I'd like to know if anyone has read or used both books and, if so, which do they think has more to offer an art student. My friend is also looking into them so we'd greatly appreciate any and all advice before we fork out money for either of them.
They are both very good. I'd say John Raynes is the most technical. It has sections and exercises you can follow, and they are rated according to difficulty. Like anatomy it's always interesting to see how different artists approach the problems. You buy one and your friend the other, then swap and see how they compare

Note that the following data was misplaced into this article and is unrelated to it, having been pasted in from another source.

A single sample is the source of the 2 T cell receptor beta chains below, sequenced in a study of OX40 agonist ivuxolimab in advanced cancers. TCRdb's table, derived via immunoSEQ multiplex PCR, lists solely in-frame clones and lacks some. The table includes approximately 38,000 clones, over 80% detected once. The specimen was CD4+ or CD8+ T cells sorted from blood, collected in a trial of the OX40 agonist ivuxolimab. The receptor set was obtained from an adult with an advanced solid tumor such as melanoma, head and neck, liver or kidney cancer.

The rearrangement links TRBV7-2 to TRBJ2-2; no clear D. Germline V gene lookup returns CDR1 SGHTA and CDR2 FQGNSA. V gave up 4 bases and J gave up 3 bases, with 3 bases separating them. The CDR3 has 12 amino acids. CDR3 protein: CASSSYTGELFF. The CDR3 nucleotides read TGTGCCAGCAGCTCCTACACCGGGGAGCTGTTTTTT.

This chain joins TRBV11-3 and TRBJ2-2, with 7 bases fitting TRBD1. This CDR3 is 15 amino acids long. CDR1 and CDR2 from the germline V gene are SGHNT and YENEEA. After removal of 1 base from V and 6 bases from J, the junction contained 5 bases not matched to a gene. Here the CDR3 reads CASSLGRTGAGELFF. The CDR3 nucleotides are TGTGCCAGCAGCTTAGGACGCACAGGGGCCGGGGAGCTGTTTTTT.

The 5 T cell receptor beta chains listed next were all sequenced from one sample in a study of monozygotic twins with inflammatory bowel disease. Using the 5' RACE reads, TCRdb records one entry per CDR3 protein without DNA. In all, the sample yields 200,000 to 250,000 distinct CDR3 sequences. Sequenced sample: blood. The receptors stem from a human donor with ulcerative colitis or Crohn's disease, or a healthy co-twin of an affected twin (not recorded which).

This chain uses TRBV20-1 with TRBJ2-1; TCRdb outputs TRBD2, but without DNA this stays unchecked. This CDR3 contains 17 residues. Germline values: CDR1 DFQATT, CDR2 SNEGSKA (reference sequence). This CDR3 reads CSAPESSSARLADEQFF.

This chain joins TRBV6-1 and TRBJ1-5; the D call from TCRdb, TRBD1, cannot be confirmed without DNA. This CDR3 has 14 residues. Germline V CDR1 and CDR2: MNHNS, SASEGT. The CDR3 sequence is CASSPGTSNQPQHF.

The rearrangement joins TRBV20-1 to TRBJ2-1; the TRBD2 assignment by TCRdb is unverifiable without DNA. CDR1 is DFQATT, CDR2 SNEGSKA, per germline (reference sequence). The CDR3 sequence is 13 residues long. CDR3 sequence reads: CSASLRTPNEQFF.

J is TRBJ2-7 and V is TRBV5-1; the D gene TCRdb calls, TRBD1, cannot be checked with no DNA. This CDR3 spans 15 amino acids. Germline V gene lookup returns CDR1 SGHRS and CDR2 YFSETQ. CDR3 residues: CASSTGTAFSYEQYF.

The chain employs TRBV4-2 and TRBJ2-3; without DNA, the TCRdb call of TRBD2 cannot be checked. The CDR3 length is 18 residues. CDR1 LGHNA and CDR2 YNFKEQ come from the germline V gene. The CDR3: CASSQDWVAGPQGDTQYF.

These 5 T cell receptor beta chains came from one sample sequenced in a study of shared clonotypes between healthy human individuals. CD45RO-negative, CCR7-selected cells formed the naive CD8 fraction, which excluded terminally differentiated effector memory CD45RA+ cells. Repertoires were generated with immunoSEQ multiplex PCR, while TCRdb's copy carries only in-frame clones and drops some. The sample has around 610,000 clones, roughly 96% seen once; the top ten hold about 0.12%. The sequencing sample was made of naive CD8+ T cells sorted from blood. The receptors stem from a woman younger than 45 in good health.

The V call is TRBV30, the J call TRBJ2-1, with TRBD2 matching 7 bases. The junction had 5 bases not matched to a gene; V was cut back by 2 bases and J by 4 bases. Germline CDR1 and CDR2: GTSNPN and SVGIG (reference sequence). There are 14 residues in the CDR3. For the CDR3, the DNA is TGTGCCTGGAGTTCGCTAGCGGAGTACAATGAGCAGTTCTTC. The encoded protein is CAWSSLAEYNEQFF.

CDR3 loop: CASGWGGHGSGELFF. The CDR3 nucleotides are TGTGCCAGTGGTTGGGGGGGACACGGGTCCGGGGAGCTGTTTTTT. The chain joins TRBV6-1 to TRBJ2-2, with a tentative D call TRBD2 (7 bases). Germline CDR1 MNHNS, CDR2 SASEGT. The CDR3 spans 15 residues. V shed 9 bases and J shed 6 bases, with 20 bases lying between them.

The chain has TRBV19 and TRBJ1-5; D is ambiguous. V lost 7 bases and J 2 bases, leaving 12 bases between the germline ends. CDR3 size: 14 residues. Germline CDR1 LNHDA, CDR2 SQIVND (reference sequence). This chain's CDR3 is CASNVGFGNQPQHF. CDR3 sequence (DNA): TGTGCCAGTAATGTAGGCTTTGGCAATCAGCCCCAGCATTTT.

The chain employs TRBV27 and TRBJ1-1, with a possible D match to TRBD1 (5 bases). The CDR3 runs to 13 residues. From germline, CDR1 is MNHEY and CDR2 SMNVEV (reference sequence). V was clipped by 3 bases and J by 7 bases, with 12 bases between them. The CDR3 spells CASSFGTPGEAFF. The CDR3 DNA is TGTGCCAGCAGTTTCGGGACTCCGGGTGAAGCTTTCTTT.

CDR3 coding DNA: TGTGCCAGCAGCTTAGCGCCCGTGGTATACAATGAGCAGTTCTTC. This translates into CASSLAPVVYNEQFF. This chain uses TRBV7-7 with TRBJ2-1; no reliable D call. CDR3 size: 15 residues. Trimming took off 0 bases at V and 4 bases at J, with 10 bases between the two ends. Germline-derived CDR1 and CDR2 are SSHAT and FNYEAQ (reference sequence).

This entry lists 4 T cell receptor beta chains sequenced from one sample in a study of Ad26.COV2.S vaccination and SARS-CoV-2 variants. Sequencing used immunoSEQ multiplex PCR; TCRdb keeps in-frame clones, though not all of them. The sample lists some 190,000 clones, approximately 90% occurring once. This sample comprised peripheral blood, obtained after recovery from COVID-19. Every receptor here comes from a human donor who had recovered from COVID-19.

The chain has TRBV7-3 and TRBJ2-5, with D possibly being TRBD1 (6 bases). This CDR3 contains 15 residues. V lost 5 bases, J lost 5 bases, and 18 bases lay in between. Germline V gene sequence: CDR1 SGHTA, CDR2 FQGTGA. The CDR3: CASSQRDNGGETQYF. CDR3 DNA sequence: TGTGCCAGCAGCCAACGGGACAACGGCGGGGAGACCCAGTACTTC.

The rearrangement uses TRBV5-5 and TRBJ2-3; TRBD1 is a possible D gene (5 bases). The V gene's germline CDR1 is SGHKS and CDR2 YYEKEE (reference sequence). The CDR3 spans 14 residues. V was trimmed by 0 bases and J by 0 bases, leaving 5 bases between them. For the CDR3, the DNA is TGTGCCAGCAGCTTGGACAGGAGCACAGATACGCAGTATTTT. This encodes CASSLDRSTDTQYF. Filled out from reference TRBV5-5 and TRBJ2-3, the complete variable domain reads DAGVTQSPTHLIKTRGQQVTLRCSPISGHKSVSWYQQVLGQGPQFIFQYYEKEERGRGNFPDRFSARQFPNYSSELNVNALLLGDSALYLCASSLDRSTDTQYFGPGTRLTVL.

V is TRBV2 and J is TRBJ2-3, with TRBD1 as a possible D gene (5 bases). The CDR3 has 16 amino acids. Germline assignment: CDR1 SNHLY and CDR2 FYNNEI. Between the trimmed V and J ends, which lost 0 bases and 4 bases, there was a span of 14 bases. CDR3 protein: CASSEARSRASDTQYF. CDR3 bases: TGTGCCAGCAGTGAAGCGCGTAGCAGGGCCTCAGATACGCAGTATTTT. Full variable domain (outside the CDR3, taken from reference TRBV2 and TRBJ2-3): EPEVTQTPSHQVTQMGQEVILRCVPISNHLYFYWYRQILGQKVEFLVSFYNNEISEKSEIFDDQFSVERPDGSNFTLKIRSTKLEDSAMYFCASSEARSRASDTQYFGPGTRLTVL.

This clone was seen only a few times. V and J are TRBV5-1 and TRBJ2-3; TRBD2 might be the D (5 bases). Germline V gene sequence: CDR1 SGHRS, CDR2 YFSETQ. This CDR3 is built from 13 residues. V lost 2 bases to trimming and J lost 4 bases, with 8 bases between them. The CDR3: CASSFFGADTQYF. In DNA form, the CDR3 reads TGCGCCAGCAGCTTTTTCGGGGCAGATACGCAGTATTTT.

It's a solid book, but this is a case of the writer's knowledge far outstrips his abilities as an artist. Despite a pretty well organised how-to on as much reference as most comic artists (it's primary focus) will ever need, the example artwork itself leaves much to be desired. A better inker and colourist may have sharpened up the presentation considerably, but wouldn't have been able to do much about the occasional error in anatomy.
If you can get past the presentation, this is a good book to add to a perspective library.
Like with figure drawing books, getting a bunch of perspective books to get different opinions is always a good idea. Your local library should have a few. That said, "Perspective made easy" by Norling is very cheap, and covers everything you need to know in a clear, well drawn and understandable way.